* New York
* New York City, Long Island, Westchester County
* June 15, 2018
- Birds Mentioned
(+ Details requested by NYSARC)
Just to add to the Long Island bird reports from today - I went to
Nickerson and spent around 4 and a half hours terning. Highlights were a
second summer type ARCTIC TERN, four ROSEATE TERNs, and a
much-discussed-as-of-late, black billed, black legged, long winged,
speckled forheaded COMMON TERN
For anyone interested in simply seeing a bird of this type, there is currently
one on the beach at Nickerson. Also present are at least 4 Roseate Terns, and
many young Common Terns.
> On Jun 14, 2018, at 20:51, Joseph DiCostanzo wrote:
> I just wanted to add some information to my comments
Perhaps I missed it, but there seems to be an obvious question here: have
bids like this been reported from neighboring states?
Bob LewisSleepy Hollow Y
On Thursday, June 14, 2018, 10:49:25 AM EDT, Shaibal Mitra
As I mentioned in my earlier note to the list on this subject (8
I went to the ABA’s Birding News site that lists RBA’s around the country and
did a search for longipennis. For the months of May and June of this year, most
of the returns of the search seemed to refer to a dragonfly with that
scientific name. There was one bird report from the Aleutians and
Central Park - North End, NYC
Friday, June 15, 2018
OBS: Robert DeCandido, m.ob.
Highlights: Black-and-white Warbler (great views of a female), Blackpoll
Warbler, Northern Parula (3), and American Redstart.
Canada Goose - 11 Harlem Meer
Mallard - 7 Meer
Mourning Cove - 5
Chimney Swift - 2
Saturday, 9 June thru Friday, 15 June, 2018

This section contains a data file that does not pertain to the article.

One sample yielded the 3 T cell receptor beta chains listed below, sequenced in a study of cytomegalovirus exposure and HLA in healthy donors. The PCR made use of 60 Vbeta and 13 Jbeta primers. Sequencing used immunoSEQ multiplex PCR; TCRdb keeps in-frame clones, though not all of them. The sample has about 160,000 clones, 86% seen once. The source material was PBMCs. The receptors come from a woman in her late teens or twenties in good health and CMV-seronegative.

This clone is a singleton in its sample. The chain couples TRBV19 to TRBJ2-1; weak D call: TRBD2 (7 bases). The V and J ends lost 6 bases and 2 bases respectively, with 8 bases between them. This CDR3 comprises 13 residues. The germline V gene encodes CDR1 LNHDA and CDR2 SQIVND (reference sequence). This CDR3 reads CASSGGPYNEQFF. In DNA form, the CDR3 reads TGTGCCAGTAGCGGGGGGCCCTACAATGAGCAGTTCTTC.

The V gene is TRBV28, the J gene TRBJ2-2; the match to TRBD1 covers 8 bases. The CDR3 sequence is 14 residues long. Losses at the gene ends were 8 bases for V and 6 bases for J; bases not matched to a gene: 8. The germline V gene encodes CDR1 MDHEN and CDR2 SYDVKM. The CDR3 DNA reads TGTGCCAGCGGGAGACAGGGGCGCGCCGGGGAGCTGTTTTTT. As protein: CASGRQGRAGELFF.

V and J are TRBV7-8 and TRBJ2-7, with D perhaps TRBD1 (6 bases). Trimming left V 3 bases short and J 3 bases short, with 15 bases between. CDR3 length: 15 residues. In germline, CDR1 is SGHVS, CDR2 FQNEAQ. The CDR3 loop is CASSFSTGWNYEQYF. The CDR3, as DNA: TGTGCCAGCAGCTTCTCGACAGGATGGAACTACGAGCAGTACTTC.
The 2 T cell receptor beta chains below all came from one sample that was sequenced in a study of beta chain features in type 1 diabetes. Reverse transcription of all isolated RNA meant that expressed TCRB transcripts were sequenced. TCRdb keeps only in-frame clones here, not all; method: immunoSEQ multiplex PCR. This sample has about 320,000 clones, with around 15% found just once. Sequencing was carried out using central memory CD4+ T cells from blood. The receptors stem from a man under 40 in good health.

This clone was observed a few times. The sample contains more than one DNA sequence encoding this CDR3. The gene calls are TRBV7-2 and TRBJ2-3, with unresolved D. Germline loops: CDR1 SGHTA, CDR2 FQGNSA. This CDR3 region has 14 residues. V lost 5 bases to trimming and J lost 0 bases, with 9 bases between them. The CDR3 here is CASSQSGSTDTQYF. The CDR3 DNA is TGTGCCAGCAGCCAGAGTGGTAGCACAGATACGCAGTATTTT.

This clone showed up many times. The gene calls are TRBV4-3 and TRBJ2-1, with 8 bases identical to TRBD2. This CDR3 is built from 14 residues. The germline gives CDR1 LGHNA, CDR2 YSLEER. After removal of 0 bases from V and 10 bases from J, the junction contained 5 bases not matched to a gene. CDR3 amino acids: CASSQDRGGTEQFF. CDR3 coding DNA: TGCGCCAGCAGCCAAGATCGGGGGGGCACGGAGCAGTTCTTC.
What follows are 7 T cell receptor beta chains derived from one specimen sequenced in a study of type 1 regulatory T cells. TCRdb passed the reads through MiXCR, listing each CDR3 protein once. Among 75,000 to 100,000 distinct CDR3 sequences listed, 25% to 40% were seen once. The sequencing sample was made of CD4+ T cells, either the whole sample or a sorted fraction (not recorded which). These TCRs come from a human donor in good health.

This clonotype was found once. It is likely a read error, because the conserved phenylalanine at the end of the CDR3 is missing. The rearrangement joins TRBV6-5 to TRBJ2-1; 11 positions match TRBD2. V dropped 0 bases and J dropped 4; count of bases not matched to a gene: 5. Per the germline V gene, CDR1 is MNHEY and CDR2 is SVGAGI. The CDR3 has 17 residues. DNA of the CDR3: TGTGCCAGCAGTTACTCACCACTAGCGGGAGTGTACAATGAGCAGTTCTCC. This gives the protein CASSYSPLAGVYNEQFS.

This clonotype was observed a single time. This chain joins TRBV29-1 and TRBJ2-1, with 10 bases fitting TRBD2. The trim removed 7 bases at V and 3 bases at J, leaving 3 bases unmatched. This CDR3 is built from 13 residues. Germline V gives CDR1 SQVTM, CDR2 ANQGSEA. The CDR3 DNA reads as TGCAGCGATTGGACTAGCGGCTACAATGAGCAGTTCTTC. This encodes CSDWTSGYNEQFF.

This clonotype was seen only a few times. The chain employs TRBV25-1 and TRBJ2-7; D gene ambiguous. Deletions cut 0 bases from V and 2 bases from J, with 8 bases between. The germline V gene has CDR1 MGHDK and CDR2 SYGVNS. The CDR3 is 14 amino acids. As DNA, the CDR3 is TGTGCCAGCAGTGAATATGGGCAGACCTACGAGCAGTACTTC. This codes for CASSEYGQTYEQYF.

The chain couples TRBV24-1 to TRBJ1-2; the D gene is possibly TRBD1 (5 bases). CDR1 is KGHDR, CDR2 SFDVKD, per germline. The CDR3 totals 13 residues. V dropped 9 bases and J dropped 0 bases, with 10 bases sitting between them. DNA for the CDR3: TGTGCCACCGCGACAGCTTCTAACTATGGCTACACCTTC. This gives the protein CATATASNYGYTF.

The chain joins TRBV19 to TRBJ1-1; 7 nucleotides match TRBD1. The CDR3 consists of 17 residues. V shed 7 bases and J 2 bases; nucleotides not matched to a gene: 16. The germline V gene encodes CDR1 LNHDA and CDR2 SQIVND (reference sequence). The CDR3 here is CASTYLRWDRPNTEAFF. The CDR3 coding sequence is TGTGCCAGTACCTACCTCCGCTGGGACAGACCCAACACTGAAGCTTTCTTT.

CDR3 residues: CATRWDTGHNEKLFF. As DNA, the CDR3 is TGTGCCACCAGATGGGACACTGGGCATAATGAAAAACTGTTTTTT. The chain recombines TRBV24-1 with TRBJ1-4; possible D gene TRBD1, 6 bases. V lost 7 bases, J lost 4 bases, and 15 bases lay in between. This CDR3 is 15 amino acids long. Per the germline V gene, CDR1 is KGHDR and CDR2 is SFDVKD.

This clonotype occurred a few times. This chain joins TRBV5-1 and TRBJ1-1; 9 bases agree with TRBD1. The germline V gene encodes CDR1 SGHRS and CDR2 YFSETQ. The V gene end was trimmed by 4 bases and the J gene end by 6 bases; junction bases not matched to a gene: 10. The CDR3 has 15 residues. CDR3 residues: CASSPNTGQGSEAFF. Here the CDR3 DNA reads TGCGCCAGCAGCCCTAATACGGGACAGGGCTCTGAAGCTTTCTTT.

Central Park, with occasional visits to other Manhattan (N.Y. City) parks &
* It should be mentioned, yet again, that the playing of any amplified sounds
without a permit in Central Park is prohibited at all times and in all areas.
Thank you for the dive into your bookshelves.
For those who are away from the libraries :), or don’t have back issues of
North American Birds, you can go to the SORA site (Searchable Ornithological
Research Archive) maintained by the University of New Mexico (sora.unm.edu).
Per Willie Becker, at 1615 there were 1 of the former, and 4 of the latter
- way to go Willie !
NYSbirds-L List Info:
Again, nobody is saying we know for sure what these birds are. But those who
know the most about the records in question find them intriguing, and, having
studied variation in hirundo collectively with great interest for many decades,
remain uncomfortable with that null hypothesis. Another
Swore I wouldn't do it, but I just pulled my stacks of North American Birds off
The NJ bird was photographed at Stone Harbor, near Cape May, by Michael O'Brien
on 14 Jul 2003, and reproduced in Volume 57, p. 473 of North American Birds.
The caption reads, "One of the most
I totally agree with Rick.
On Thu, Jun 14, 2018 at 07:51 PM, rc...@nyc.rr.com wrote:
Karen: Don’t confuse lack of interest with folks not having enough
expertise on the topic to feel they are qualified to contribute to the
discussion (e.g., me). I for, one, was fascinated, and look forward
I spent four hours birding the Cupsogue flats on an outgoing tide late this
morning and early afternoon. Highlights included an immature Arctic Tern
(photos on my flickr site) and a single Royal Tern on the Moriches Inlet
sandbar. Eight species of shorebirds were observed, all common species,
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